Moreover, the annual report of the EARS-Net for 2017 shows that Greece has the highest percentage of resistance to carbapenems and fluoroquinolones for Klebsiella pneumoniae among all European countries, with a combined resistance to three or more antimicrobial groups among piperacillin/tazobactam, ceftazidime, fluoroquinolones, aminoglycosides and carbapenems being above 30% for Pseudomonas aeruginosa, with resistance of Acinetobacter baumannii to carbapenems being raised to 94% [7].
Antimicrobial stewardship programs aim to optimize the appropriate use of currently available antimicrobial agents to improve therapeutic results for Gram-negative multi-drug-resistant (MDR) infections, reducing antimicrobial resistance and decreasing hospital costs [8]. P. aeruginosa, A. baumannii, and K. pneumoniae are encountered more frequently than other pathogens in intensive care units (ICUs). To establish preventive measures, it is crucial to know the antibiotic resistance profiles in each ward separately compared with ICUs. The aim of the present study is to compare the resistance levels of P. aeruginosa, A. baumannii and K. pneumoniae isolates between ICUs and other facilities in two consecutive years, from January 2017 until December 2018, in one of the largest public tertiary hospitals in Greece. This will help to implement more effective strategies for the reduction of multidrug resistance.

2. Results

2.1. Statistical Analysis for Pseudomonas aeruginosa

We analyzed the overall 2-year and semester resistance rates in 21,836 tests of P. aeruginosa against routinely tested individual antimicrobial agents (Table A1). All analyses was performed with SPSS Statistics version 24.0 (IBM, Armonk, NY, USA) [9]. The relevant data were analyzed in a two year period (2017–2018) and each semester was analyzed separately. Differences between means regarding the resistance of P. aeruginosa between ICUs and the wards (Internal Medicine A, Pulmonary A, Internal Medicine B, Pulmonary B, Cystic Fibrosis Unit, Urology) were determined by univariate analysis of variance and Tukey’s multiple range tests. A significance level of 0.05 was used. The test results are given in the corresponding tables in the appendix (Table A2 and Table A3).

2.2. Statistical Analysis for Acinetobacter baumannii

We analyzed the overall 2-year and semester resistance rates in 5609 tests of A. baumannii against routinely tested individual antimicrobial agents (Table A4). The relevant data were analyzed in a two year period (2017–2018) and each semester separately. A significance level of p < 0.05 was used. Differences between means regarding the resistance of A. baumannii between ICUs and the wards (Internal Medicine A, Pulmonary A, Pulmonary B) were determined by univariate analysis of variance and Tukey’s multiple range tests. The test results are given in the corresponding tables (Table A5 and Table A6).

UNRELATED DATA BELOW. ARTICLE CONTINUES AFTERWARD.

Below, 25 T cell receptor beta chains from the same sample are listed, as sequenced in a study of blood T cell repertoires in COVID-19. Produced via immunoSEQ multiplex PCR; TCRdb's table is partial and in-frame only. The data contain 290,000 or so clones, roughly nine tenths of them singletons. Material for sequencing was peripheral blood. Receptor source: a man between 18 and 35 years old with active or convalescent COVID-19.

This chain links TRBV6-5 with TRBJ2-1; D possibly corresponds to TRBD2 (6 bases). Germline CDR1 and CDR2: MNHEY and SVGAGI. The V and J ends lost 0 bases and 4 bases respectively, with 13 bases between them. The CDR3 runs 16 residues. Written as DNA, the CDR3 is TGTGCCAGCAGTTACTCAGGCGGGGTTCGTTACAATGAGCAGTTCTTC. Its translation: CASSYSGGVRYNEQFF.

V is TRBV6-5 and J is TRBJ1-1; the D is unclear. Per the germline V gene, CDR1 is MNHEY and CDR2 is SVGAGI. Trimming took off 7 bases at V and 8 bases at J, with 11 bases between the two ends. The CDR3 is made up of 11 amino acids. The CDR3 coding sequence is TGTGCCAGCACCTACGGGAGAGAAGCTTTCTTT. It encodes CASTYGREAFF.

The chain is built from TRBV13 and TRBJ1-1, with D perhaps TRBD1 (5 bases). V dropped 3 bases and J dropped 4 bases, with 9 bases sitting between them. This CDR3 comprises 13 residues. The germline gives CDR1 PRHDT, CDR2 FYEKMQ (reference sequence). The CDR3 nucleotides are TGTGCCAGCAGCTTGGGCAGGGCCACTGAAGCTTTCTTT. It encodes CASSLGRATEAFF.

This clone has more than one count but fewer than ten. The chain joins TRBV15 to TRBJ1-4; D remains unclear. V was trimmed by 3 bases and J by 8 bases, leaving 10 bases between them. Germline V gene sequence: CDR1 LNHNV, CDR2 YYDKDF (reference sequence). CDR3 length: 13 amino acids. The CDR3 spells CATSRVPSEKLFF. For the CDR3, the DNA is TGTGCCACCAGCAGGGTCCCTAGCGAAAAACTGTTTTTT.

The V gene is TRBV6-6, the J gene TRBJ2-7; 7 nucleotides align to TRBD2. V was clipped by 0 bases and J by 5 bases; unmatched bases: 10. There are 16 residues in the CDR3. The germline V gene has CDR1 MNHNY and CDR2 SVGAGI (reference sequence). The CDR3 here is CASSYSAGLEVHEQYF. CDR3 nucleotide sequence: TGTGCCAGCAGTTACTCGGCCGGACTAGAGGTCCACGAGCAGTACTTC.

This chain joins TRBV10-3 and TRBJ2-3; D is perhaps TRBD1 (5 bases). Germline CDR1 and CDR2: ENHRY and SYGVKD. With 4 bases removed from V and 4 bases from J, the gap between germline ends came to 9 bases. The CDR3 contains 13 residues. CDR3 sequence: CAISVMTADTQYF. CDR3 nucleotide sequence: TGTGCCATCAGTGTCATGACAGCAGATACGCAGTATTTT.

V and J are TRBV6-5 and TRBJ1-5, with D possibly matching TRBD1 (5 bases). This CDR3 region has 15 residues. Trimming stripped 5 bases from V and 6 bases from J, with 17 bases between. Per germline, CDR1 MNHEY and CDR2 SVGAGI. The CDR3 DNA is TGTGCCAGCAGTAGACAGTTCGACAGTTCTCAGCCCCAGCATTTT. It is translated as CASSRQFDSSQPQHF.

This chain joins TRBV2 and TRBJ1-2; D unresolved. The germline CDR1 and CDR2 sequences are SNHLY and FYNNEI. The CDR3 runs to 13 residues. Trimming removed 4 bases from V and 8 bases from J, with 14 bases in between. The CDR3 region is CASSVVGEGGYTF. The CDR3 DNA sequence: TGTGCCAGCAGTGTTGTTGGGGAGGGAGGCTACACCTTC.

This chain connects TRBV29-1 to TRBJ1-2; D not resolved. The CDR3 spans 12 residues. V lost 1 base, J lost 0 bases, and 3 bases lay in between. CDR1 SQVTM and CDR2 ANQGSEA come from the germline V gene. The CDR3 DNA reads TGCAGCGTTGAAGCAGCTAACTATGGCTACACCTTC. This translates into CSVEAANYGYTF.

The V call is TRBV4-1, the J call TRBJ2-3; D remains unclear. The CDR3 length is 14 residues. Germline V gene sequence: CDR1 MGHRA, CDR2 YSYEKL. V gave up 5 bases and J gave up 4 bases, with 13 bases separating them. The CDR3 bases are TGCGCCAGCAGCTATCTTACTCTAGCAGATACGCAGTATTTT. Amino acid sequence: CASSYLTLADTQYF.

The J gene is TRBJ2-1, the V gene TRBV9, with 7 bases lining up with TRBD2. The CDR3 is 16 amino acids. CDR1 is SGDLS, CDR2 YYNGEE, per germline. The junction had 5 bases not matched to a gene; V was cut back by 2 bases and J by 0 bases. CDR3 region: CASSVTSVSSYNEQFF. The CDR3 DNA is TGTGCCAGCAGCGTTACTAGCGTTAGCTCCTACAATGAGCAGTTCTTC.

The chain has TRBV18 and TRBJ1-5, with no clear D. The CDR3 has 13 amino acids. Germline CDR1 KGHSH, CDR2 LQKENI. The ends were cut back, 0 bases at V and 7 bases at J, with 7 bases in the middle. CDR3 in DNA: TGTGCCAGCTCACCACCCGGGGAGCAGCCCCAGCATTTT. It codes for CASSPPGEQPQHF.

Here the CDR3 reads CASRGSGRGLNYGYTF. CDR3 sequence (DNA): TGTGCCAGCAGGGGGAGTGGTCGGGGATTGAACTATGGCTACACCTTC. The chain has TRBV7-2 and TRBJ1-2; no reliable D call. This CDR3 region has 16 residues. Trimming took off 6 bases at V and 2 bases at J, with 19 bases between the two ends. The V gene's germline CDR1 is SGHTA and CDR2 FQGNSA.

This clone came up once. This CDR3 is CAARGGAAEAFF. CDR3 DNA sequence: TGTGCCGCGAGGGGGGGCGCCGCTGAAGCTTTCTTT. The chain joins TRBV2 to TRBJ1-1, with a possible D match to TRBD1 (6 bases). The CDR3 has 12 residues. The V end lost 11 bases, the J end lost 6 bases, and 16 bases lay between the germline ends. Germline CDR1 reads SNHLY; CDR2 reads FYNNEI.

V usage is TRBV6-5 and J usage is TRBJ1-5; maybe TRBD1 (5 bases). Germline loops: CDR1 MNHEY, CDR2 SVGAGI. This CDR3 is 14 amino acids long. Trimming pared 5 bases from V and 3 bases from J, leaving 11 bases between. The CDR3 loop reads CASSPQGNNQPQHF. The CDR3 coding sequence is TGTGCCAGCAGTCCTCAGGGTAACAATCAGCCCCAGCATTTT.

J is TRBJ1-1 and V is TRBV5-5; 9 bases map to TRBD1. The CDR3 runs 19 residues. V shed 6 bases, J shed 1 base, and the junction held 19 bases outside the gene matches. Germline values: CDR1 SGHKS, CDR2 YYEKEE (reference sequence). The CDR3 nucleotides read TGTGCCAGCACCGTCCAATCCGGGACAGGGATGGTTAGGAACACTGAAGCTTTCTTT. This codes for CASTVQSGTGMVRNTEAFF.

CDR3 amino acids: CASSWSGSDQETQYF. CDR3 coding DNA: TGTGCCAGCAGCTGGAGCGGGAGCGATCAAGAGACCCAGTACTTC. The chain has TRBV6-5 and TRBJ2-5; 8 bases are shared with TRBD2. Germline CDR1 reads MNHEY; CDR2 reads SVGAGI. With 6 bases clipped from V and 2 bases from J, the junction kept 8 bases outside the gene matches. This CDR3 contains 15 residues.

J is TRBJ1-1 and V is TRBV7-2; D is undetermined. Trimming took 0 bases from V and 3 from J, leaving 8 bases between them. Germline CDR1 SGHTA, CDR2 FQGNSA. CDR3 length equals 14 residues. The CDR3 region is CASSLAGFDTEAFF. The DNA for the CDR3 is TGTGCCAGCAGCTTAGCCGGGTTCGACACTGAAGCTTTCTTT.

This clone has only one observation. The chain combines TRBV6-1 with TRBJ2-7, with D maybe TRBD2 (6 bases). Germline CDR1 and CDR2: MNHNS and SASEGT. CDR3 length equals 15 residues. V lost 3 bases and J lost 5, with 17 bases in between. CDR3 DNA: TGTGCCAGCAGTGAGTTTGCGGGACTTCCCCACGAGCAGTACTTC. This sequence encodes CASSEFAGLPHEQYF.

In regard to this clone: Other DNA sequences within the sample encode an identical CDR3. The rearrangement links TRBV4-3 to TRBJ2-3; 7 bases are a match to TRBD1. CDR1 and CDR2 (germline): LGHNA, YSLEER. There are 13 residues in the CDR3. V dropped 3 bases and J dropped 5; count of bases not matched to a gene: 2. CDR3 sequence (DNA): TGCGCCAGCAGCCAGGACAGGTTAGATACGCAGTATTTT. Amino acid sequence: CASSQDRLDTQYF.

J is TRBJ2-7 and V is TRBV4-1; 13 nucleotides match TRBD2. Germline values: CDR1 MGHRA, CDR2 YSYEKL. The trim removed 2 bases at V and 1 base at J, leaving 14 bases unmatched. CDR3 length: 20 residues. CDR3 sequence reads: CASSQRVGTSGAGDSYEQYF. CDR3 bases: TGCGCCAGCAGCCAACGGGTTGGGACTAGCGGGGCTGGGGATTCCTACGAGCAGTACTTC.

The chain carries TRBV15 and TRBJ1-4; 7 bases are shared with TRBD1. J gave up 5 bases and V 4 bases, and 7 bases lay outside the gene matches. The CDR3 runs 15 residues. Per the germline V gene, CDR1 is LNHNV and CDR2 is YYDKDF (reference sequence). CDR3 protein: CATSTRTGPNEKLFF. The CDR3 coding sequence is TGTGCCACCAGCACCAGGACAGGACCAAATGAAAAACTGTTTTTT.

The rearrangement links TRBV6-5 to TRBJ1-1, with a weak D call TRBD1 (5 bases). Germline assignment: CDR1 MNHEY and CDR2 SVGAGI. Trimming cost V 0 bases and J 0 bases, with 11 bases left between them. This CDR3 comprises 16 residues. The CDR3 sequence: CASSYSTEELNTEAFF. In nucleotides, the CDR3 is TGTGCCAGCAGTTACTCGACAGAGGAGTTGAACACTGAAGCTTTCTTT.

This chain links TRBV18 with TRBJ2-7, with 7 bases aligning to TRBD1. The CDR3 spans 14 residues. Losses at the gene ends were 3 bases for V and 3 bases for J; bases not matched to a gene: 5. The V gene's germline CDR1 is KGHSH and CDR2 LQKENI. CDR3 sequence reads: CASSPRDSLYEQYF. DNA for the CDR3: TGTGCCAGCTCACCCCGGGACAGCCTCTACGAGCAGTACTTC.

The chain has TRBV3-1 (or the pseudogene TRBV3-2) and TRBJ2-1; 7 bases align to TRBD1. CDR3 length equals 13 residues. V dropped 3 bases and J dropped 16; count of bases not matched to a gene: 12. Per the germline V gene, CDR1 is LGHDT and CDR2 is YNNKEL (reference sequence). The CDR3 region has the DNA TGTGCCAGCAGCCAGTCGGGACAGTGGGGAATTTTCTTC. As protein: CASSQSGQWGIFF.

2.3. Statistical Analysis for Klebsiella pneumoniae

We analyzed the overall 2-year and semester resistance rates in 14,918 tests of K. pneumoniae against routinely tested individual antimicrobial agents (Table A7). The relevant data were analyzed in a two year period (2017–2018) and in each semester separately. Differences between means regarding the resistance of K. pneumoniae between ICUs and the wards (Internal Medicine A, Pulmonary A, Internal Medicine B, Pulmonary B, Urology) were determined by univariate analysis of variance and Tukey’s multiple range tests. A significance level of p < 0.05 was used. The test results are given in the corresponding tables (Table A8 and Table A9).

3. Discussion

Despite significant advances in the intensive care setting during the last decade, healthcare-associated infections are a potentially modifiable source of morbidity and mortality. The prevalence of ICU-acquired infections remains significantly higher than those encountered among non-ICU patients [10]. Several factors, such as a greater severity of illness, underlying conditions, immunosuppression or impaired host responses, exposure to multiple invasive devices and procedures and increased patient contact with healthcare personnel in a small specialized area may contribute to the increased risk of infection in ICU patients [11,12]. Invasive devices and procedures, such as endotracheal intubation and urinary and central venous catheters, facilitate the entry of infectious organisms into the body. The proportion of healthcare-associated infections caused by MDR Gram-negative bacteria (GNB) is on the rise, and as treatment options are scarce, it must be a global priority of the healthcare community to monitor the prevalence and spread of antimicrobial resistance [1,2,3].